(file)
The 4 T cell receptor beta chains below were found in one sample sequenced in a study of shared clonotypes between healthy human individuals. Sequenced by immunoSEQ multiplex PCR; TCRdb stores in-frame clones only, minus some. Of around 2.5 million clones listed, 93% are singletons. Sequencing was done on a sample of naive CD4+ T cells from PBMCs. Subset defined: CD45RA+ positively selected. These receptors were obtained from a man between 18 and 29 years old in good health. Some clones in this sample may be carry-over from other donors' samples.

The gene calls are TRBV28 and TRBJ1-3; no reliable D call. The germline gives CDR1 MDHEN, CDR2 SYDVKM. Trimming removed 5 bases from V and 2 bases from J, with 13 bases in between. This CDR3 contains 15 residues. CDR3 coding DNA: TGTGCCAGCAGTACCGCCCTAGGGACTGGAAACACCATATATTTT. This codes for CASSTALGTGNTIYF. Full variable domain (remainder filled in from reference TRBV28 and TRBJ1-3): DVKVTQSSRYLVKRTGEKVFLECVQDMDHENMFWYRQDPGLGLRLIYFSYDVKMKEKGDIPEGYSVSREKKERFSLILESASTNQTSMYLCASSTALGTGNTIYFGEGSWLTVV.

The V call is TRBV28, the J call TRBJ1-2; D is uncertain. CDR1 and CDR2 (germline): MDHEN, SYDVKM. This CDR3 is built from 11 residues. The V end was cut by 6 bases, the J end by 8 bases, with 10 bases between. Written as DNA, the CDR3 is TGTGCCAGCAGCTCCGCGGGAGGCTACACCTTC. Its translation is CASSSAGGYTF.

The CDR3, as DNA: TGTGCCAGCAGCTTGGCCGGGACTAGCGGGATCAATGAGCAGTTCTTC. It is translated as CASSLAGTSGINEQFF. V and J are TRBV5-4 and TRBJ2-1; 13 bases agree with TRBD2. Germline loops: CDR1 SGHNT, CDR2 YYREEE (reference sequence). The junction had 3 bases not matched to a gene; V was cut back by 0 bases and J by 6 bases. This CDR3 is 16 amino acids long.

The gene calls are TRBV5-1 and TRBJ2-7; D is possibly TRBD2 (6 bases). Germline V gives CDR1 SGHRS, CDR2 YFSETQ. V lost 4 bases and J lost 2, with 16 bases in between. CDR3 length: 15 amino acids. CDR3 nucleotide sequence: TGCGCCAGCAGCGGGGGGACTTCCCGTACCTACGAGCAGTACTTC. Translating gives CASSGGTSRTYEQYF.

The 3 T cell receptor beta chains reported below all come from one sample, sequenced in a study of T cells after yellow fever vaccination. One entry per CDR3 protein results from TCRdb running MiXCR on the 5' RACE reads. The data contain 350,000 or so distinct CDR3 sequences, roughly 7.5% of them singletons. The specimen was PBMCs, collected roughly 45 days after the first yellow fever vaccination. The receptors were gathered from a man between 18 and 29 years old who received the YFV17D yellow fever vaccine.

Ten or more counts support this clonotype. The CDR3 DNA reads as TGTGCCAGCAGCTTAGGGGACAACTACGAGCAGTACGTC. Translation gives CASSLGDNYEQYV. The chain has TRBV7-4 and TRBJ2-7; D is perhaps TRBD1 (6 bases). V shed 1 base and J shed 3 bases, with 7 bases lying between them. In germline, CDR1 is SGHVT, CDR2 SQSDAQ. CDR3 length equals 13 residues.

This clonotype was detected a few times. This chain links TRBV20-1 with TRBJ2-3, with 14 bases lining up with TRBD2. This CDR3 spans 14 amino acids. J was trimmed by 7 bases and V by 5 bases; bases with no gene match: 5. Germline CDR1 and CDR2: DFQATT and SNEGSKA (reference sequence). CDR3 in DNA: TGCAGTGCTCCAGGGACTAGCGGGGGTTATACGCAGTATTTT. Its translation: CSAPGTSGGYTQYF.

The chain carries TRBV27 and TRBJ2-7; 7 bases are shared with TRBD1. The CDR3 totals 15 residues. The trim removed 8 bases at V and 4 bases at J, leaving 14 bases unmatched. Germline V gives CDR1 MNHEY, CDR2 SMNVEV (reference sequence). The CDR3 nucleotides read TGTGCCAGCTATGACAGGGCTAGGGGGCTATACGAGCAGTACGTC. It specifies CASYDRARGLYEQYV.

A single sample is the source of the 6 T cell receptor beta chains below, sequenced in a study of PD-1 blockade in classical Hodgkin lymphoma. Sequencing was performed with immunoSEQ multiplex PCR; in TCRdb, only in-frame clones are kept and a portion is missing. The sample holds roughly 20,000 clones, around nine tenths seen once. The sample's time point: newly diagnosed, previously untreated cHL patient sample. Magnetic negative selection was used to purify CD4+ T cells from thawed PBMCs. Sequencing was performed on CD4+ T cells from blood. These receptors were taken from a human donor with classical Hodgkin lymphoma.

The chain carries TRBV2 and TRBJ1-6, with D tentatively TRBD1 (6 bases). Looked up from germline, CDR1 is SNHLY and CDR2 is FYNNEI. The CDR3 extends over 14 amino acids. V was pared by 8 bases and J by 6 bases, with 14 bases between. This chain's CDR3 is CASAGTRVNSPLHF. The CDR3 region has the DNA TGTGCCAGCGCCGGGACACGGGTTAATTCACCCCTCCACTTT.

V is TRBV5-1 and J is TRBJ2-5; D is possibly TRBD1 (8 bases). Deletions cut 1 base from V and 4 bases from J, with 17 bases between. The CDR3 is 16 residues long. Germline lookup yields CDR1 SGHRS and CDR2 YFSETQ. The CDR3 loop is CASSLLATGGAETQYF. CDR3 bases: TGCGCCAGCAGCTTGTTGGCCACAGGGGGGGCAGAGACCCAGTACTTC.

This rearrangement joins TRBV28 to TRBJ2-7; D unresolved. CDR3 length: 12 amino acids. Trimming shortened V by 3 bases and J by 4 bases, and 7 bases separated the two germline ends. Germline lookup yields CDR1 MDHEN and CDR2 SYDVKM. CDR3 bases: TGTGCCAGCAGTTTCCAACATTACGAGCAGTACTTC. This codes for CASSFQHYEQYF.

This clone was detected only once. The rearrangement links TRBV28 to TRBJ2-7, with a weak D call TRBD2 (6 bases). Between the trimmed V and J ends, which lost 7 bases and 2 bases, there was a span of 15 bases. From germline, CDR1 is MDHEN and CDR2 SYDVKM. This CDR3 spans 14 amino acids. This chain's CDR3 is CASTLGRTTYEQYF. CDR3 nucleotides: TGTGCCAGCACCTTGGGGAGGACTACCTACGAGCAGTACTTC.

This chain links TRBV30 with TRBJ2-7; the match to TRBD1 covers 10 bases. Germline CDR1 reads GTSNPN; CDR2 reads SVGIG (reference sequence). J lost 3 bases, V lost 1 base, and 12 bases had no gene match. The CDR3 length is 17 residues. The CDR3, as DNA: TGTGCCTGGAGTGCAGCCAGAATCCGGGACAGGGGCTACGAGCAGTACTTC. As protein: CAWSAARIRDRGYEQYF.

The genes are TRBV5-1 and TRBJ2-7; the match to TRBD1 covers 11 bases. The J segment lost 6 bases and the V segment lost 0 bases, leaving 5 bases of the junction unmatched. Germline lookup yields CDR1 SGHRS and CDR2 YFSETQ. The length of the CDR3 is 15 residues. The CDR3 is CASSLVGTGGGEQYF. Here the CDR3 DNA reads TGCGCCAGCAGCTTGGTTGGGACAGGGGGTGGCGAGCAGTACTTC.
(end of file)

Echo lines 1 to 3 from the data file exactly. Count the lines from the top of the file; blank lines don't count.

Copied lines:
The 4 T cell receptor beta chains below were found in one sample sequenced in a study of shared clonotypes between healthy human individuals. Sequenced by immunoSEQ multiplex PCR; TCRdb stores in-frame clones only, minus some. Of around 2.5 million clones listed, 93% are singletons. Sequencing was done on a sample of naive CD4+ T cells from PBMCs. Subset defined: CD45RA+ positively selected. These receptors were obtained from a man between 18 and 29 years old in good health. Some clones in this sample may be carry-over from other donors' samples.

The gene calls are TRBV28 and TRBJ1-3; no reliable D call. The germline gives CDR1 MDHEN, CDR2 SYDVKM. Trimming removed 5 bases from V and 2 bases from J, with 13 bases in between. This CDR3 contains 15 residues. CDR3 coding DNA: TGTGCCAGCAGTACCGCCCTAGGGACTGGAAACACCATATATTTT. This codes for CASSTALGTGNTIYF. Full variable domain (remainder filled in from reference TRBV28 and TRBJ1-3): DVKVTQSSRYLVKRTGEKVFLECVQDMDHENMFWYRQDPGLGLRLIYFSYDVKMKEKGDIPEGYSVSREKKERFSLILESASTNQTSMYLCASSTALGTGNTIYFGEGSWLTVV.

The V call is TRBV28, the J call TRBJ1-2; D is uncertain. CDR1 and CDR2 (germline): MDHEN, SYDVKM. This CDR3 is built from 11 residues. The V end was cut by 6 bases, the J end by 8 bases, with 10 bases between. Written as DNA, the CDR3 is TGTGCCAGCAGCTCCGCGGGAGGCTACACCTTC. Its translation is CASSSAGGYTF.